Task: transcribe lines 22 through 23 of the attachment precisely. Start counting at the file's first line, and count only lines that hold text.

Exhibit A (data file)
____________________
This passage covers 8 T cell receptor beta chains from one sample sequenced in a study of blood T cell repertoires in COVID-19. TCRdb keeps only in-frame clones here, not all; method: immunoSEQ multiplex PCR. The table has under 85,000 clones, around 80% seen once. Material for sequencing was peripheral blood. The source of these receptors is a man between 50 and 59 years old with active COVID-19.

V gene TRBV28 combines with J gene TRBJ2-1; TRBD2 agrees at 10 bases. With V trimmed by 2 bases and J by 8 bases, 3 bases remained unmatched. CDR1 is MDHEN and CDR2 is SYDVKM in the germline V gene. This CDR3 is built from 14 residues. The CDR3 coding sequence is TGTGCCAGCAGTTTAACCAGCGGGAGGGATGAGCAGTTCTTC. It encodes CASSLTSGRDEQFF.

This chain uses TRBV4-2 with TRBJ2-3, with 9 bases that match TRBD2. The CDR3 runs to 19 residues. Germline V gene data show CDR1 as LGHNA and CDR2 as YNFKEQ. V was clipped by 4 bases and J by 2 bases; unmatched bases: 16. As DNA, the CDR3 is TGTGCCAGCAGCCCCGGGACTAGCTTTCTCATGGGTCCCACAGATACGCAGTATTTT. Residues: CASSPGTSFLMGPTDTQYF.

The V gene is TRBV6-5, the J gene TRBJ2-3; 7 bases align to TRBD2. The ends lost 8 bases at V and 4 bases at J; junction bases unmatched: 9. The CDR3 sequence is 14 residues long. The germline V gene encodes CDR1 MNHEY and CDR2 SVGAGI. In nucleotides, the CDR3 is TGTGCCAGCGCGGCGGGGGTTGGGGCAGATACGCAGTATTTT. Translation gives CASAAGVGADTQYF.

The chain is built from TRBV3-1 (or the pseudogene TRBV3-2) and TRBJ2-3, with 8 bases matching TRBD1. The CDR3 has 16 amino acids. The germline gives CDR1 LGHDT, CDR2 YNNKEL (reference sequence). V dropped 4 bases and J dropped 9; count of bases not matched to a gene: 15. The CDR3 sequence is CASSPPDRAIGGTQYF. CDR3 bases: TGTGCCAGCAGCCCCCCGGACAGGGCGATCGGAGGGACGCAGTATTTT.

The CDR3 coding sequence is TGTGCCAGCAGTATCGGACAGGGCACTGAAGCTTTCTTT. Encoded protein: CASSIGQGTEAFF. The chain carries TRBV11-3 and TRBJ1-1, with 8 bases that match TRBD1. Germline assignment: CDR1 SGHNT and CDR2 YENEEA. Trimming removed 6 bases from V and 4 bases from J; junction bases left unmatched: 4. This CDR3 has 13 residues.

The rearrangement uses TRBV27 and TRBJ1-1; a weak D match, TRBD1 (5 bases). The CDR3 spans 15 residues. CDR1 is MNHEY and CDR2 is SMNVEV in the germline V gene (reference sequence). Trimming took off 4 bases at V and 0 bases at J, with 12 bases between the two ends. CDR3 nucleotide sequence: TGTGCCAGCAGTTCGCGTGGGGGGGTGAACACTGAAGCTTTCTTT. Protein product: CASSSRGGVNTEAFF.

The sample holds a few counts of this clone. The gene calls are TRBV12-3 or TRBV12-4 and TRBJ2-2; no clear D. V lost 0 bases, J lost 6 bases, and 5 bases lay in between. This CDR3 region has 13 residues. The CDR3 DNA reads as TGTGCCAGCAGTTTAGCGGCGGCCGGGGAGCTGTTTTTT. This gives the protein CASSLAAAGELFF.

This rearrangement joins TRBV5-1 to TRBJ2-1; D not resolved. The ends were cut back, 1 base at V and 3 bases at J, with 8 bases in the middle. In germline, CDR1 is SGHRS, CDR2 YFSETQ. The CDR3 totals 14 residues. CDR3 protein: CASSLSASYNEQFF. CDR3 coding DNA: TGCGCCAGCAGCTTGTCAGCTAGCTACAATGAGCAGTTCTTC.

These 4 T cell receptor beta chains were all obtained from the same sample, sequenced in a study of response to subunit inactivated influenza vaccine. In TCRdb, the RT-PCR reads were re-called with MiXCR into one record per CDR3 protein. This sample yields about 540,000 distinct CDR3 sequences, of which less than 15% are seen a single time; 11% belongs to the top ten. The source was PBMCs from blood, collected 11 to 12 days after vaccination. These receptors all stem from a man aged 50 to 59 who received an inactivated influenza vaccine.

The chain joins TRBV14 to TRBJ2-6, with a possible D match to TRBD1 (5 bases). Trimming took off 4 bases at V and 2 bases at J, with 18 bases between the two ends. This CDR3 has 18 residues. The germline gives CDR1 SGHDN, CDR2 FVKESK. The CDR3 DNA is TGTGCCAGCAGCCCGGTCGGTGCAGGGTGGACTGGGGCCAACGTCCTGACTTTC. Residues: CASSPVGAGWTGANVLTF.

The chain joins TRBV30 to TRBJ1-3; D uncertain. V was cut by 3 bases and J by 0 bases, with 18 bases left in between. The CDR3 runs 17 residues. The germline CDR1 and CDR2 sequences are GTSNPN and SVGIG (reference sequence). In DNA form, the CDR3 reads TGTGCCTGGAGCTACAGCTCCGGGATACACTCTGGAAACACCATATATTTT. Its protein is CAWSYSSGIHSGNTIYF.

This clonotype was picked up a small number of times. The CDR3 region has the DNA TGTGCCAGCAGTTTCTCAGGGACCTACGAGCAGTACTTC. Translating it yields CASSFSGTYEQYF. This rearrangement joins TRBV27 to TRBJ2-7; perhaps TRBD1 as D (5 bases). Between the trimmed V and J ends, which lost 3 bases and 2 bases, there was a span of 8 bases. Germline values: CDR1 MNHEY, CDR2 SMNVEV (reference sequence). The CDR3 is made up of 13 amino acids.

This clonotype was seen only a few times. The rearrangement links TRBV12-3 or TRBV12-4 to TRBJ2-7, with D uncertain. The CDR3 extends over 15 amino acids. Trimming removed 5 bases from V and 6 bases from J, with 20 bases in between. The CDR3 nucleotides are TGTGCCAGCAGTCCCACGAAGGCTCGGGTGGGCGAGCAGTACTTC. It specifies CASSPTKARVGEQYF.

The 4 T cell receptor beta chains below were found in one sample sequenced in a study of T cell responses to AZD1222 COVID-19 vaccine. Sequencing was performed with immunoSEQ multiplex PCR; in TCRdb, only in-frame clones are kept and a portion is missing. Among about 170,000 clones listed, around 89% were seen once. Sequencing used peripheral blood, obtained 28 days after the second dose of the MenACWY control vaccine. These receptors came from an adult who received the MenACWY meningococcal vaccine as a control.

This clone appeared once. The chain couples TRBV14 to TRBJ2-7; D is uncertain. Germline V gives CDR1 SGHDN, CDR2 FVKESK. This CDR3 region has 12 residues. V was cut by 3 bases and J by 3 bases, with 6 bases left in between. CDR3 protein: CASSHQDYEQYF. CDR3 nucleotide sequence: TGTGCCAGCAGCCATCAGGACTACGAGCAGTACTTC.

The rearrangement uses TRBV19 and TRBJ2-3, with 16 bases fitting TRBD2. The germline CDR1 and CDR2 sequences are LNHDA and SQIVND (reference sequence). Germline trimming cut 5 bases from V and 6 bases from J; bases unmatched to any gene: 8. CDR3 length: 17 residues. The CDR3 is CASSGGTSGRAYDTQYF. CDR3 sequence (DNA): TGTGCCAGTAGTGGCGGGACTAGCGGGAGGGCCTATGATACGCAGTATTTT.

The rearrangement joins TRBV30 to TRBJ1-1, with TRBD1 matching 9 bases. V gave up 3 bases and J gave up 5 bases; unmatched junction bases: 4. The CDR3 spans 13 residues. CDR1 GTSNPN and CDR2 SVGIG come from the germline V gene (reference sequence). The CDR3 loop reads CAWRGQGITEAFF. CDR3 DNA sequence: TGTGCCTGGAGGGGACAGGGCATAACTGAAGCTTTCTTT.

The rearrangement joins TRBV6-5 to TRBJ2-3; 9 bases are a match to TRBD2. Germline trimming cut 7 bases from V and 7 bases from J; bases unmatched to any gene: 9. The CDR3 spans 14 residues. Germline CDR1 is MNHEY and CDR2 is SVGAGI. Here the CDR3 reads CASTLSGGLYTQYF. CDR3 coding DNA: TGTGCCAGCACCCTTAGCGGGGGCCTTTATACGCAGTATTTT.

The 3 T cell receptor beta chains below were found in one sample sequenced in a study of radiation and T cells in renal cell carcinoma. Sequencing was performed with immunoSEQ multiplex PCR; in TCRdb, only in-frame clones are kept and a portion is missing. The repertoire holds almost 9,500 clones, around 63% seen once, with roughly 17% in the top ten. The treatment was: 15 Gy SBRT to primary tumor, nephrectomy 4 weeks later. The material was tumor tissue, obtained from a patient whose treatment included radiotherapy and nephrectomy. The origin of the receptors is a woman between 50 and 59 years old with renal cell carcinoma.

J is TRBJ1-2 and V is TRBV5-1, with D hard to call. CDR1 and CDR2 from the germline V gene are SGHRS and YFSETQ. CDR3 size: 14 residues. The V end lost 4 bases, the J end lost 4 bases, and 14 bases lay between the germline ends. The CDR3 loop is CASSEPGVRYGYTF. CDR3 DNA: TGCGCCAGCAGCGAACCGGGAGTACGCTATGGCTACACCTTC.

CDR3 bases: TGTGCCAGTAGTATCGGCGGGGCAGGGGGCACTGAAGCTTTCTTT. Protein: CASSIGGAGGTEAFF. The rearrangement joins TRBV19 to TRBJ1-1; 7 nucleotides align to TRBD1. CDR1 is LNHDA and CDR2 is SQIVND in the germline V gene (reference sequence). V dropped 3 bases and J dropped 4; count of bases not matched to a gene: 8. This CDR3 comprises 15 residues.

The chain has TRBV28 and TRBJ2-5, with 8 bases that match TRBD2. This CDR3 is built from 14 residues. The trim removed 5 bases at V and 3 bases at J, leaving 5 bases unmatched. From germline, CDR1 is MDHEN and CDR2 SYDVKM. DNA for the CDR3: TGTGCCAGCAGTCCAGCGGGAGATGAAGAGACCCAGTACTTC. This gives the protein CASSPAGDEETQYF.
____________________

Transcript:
CDR3 bases: TGTGCCAGTAGTATCGGCGGGGCAGGGGGCACTGAAGCTTTCTTT. Protein: CASSIGGAGGTEAFF. The rearrangement joins TRBV19 to TRBJ1-1; 7 nucleotides align to TRBD1. CDR1 is LNHDA and CDR2 is SQIVND in the germline V gene (reference sequence). V dropped 3 bases and J dropped 4; count of bases not matched to a gene: 8. This CDR3 comprises 15 residues.

The chain has TRBV28 and TRBJ2-5, with 8 bases that match TRBD2. This CDR3 is built from 14 residues. The trim removed 5 bases at V and 3 bases at J, leaving 5 bases unmatched. From germline, CDR1 is MDHEN and CDR2 SYDVKM. DNA for the CDR3: TGTGCCAGCAGTCCAGCGGGAGATGAAGAGACCCAGTACTTC. This gives the protein CASSPAGDEETQYF.